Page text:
Charcoal sketch, self portrait. Drawn on reverse of cover page to “A Century of Jewish Thought” by Henrietta Szold. Gift of Peter Bernstein, JMM 2008.104.7.

Bernstein continued to do well professionally in Paris, and two of his Dutch interior works, “An Evening Chat” and “The Thrifty Housewife/The Knitter” were accepted for the prestigious Paris Salon in 1902. After the exhibition opening, he wrote to Henrietta Szold, “I note that in the criticism of my work, some people speak of ‘strong character and virility of execution,’ others of ‘rare delicacy and intimate sentiment,’ a combination of bold contrasts that amuses me and makes me happy.” He also complained to Szold, “I hear nothing but Salon, Salon…” and expressed his desire to find Jewish models.


Continue to Part 6: From Galicia to Baltimore, publishing on July 8, 2019.


 

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Bernstein’s Style

Posted on June 24th, 2019 by

Part 4 of “Saul Bernstein: Baltimore Artist,” written by Jobi Okin Zink, former JMM collections manager. Originally published in Generations – Winter 2001.


Several of Bernstein’s student works, including a charcoal drawing, “Woman Seated with Apron,” reside in the Museum’s collection and illustrate his mastery of the academic, traditional style. His ability to nuance shade and color convey the different weights and textures of his model’s lacy head covering, and heavy dress. It is easy to understand why Bernstein’s instructors offered favorable remarks about his works and recommended them for exhibition.

“Woman Seated with Apron,” 1897. Gift of Mr. and Mrs. Bernard Trupp, JMM 1984.125.1

However, at the turn of the 20th century, Paris was the center for modern art and artistic innovation. Artists were no longer satisfied with painting the world literally as it appeared before their eyes. Impressionist techniques such as breaking up the surface of an artifact into bits and flecks of color, were spawning newer artistic methods. Although artists like Paul Cézanne and Henri Matisse were still a few years away from the breakthrough paintings that would inaugurate the Cubist and Fauvre are movements, they were already beginning to experiment with bright, vivid colors in unnatural combinations and to challenge the viewer by eliding the foreground and background in their paintings. In letters to Henrietta Szold and his brother Ben, Bernstein wrote that he was “uncomfortable” with the noise and heat in Paris, but one can also imagine that his discontent stemmed from a distaste for the new and unexpected approaches of modern art.

Saul Bernstein (right) recuperating from an appendectomy, at Hospital Cochin in Paris, June 1900. Gift of Jastrow and Alexandra Levin, JMM 1986.10.8a.

In the summer of 1900, after recovering from appendicitis, Bernstein moved to the small village of Laren, Holland. Here he continued to grind his own pigments and to paint in a traditional, academic style in which a painting of an apple looks like an apple and a representation of a chair reproduces the image of a chair. Bernstein used his landlord and local peasants as models and painted them as they were. The wrinkles on their faces and their gnarled fingers were neither imagined or exaggerated. Viewing Rembrandt’s paintings in Amsterdam enabled Bernstein to see how much variety he could achieve with a limited palette in his own works, particularly with the absence of blue in paintings like the Museum’s “Woman in A Chair.”

Saul Bernstein standing in a field in Holland, c. 1900. Gift of Peter Bernstein, JMM CP 25.2012.19.1.

Not all of Bernstein’s paintings were of Dutch interiors or peasants. In 1900 he completed “The Talmudist,” which is also on display in Framing the Collections. Numerous Dutch influences are evident: a spare interior with a window; a dark shadowy palette like Rembrandt’s; a hint of the sitter’s inner psychology. Although “The Talmudist” is larger than Bernstein’s other Dutch interiors in the Museum collection, it too is not a formal portrait, but a painting that includes a three-quarter view of a male figure on the right side of the frame. The title indicates that the subject is not an individual, but rather a “Type.” The old man with a long flowing beard has his left hand cupped to follow a line of text in one of the volumes stacked on the table. The viewer senses the scholar’s dedication as he pores over his books. The text is not visible, but from Bernstein’s title one understands that he is studying a chapter of Talmud.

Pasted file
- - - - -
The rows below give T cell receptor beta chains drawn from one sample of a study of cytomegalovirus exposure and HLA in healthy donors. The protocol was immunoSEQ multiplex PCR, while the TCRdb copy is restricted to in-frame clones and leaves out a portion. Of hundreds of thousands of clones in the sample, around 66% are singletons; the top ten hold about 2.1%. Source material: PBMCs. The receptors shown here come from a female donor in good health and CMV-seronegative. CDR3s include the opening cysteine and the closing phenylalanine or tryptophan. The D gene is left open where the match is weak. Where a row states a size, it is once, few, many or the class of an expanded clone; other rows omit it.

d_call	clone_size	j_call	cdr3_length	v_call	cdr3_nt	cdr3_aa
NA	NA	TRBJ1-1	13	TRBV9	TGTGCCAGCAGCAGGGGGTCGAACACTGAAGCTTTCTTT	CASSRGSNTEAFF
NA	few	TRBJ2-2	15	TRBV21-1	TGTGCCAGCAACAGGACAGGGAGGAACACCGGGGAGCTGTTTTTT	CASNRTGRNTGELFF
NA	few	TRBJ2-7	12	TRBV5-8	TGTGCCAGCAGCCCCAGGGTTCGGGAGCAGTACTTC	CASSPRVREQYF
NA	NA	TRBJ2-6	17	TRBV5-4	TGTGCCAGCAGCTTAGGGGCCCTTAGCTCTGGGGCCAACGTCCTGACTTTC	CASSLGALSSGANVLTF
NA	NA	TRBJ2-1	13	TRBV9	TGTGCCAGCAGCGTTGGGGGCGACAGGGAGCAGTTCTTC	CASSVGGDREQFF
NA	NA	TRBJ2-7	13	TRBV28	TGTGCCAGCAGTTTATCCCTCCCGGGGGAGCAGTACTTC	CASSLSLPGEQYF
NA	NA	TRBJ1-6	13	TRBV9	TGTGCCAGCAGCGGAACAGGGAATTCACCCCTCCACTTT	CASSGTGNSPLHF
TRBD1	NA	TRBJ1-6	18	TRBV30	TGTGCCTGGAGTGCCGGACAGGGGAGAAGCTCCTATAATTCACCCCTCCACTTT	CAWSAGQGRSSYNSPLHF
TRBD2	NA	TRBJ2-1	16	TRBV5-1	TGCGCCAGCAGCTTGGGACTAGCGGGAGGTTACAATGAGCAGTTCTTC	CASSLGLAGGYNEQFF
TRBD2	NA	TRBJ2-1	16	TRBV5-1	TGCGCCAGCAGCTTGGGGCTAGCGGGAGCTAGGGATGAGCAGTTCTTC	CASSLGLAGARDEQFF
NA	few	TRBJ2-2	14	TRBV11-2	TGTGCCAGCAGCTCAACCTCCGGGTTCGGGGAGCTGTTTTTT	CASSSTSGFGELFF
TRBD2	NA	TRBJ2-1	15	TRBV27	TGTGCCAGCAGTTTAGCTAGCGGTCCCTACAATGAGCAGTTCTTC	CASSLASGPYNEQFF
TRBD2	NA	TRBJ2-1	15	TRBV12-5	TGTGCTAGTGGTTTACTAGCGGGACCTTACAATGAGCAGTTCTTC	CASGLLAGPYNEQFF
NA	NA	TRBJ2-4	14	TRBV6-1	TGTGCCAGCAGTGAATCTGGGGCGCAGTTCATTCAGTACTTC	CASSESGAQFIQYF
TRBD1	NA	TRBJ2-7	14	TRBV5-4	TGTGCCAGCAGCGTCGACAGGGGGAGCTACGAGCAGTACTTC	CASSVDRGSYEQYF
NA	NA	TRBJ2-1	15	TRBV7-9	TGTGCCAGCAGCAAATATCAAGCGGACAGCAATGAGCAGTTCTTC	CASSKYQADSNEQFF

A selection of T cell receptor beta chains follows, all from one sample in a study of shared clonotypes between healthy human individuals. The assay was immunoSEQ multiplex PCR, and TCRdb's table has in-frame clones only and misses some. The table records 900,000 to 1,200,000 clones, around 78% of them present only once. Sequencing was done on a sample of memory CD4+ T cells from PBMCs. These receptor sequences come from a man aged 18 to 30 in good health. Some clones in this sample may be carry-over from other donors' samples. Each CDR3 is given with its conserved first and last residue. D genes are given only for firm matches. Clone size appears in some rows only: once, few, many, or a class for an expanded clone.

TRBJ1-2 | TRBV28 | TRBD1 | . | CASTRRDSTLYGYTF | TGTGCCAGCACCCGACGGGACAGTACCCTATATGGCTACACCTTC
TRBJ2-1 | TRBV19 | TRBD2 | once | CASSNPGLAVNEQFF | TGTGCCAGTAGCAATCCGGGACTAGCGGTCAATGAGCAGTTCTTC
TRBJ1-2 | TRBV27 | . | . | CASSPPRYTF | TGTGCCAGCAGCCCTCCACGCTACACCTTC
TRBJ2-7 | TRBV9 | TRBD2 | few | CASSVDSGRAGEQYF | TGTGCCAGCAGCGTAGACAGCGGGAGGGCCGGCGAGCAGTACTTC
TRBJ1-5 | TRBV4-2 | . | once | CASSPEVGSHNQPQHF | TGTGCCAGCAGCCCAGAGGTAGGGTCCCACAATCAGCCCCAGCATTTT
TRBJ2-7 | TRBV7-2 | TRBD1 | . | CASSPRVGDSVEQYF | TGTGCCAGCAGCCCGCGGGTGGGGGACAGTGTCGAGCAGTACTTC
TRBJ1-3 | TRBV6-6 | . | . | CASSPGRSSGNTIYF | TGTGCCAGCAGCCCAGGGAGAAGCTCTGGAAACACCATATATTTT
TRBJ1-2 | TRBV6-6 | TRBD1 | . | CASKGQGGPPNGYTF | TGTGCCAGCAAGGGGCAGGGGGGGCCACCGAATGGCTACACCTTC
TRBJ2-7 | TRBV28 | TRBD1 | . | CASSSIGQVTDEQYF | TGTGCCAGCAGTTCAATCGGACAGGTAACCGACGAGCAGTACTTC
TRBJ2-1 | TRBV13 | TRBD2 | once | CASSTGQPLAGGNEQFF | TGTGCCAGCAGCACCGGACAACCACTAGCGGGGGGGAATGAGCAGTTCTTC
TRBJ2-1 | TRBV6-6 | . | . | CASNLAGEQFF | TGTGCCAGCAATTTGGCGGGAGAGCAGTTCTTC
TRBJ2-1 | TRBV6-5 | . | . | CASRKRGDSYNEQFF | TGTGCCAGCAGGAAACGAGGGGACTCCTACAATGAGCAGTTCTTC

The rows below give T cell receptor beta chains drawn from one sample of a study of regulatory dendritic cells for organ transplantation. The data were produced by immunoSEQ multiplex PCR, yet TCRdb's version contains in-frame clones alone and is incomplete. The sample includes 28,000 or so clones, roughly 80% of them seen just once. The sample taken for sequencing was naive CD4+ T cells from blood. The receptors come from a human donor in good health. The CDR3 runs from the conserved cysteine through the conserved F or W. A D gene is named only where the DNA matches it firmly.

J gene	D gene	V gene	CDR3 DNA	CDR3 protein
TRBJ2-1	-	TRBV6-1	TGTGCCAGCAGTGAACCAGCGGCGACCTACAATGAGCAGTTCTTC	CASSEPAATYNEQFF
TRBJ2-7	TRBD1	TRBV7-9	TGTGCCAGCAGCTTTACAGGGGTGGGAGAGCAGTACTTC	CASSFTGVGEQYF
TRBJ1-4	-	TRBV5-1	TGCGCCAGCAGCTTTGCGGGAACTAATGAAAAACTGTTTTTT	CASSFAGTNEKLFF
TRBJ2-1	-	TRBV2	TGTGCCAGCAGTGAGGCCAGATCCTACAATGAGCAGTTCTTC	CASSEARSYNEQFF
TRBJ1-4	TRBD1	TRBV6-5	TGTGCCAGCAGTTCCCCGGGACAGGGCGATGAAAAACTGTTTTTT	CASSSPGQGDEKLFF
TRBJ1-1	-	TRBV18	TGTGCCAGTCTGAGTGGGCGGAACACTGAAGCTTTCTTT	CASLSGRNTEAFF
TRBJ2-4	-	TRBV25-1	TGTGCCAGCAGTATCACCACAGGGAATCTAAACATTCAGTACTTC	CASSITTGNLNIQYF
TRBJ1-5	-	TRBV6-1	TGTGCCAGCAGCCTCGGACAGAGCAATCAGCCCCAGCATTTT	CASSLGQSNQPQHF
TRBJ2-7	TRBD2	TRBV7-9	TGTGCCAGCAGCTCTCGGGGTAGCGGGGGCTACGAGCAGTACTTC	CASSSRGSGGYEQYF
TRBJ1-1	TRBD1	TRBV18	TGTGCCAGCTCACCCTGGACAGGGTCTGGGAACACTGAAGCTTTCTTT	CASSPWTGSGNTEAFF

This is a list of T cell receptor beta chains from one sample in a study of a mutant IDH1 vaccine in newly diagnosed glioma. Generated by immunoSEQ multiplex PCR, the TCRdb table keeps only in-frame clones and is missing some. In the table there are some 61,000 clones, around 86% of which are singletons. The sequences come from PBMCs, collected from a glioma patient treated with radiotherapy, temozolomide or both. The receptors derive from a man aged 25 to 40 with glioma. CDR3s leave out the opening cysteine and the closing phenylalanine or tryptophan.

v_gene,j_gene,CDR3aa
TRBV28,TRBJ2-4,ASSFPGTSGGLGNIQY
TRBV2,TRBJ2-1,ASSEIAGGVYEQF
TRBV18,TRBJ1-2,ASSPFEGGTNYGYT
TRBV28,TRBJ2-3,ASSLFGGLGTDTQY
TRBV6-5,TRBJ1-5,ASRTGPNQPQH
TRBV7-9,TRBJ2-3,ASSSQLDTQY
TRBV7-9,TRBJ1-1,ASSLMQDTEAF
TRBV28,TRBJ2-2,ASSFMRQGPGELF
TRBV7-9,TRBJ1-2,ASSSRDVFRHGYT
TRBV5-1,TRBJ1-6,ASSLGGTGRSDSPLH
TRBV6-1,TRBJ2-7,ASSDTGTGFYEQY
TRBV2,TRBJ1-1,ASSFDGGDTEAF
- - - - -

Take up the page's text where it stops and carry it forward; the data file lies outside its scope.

“The Talmudist,” 1900. Gift of Stephen and Joan Kolodny, JMM 1993.165.1.

“The Talmudist” also differs from the majority of the works which hang salon-style along the Museum’s gallery walls in that the artist not only reveals character, but also evokes a setting and demonstrates his skill in rendering light and shadow. In the upper-left portion of the canvas Bernstein has painted a deep-set window with books arranged on its sill. The window-frame interior is a powder-blue that provides a strong contrast to the otherwise somber palette. The scene outside the window is blurred, preventing the viewer from recognizing the details of the setting; however, the viewer can follow the diagonal stream of light from the corner of the window, across the stack of books, and into the scholar’s face.

“Weaving Shop, Larren, Holland,” 1900. Museum purchase, JMM 1994.102.1.

Another painting in the Museum collection, “Weaving Shop, Laren Holland,” also completed in 1900, demonstrates again how Bernstein can take a “type” and create a beautiful genre scene. The painting depicts a weaving shop with a large window across the back wall and a young man standing on the right. Again, the viewer cannot discern the setting beyond the glass panes. The blond-haired, blue-eyed man wearing a stereotypic Dutch cap with a small visor, a brown vest over a blue chambray shirt, brown pants, and oversized clogs, stares directly at the opposite wall, although there does not appear to be anything there to fix his gaze. A large wooden loom or weaving machine occupies the lower left half of the canvas.


Continue to Part 5: Bernstein and Szold, publishing on July 1, 2019.